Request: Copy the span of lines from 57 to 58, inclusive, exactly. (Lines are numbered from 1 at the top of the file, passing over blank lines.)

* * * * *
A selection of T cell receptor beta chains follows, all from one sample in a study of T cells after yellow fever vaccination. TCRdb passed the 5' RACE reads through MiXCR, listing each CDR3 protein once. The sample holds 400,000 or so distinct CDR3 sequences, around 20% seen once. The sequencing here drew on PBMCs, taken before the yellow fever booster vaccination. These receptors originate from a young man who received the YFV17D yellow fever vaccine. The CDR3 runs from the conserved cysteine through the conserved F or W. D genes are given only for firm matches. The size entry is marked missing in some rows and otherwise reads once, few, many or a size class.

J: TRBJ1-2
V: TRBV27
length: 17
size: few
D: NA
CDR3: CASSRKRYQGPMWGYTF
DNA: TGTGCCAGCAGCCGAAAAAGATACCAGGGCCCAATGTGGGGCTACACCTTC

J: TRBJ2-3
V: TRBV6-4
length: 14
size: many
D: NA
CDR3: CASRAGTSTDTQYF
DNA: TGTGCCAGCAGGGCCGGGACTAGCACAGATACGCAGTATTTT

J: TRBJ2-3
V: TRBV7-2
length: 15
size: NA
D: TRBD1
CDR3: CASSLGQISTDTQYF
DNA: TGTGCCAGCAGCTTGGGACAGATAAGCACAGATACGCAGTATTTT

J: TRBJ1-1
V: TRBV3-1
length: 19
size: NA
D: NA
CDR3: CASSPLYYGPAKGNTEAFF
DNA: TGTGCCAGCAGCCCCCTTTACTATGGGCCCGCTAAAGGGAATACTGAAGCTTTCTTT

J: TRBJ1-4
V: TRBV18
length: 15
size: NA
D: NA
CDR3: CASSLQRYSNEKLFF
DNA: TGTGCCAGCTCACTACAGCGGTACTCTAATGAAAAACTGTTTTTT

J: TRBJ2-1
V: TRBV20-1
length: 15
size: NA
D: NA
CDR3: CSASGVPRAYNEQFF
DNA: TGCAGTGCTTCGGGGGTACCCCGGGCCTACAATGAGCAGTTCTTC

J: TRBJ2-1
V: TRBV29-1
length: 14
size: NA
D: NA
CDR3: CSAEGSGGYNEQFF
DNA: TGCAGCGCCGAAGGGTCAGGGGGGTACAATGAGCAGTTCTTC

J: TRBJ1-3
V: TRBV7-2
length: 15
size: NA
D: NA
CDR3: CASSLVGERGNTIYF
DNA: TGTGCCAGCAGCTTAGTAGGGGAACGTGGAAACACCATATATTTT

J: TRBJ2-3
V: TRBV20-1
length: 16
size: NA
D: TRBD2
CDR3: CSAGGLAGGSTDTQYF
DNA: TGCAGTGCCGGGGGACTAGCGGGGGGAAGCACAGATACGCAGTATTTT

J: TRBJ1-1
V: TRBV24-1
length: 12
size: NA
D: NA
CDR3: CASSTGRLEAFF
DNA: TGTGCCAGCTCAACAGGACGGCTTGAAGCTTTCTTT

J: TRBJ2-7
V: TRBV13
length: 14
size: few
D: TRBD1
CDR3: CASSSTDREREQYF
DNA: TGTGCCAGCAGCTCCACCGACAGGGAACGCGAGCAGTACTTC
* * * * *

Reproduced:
DNA: TGTGCCAGCAGCTTAGTAGGGGAACGTGGAAACACCATATATTTT

J: TRBJ2-3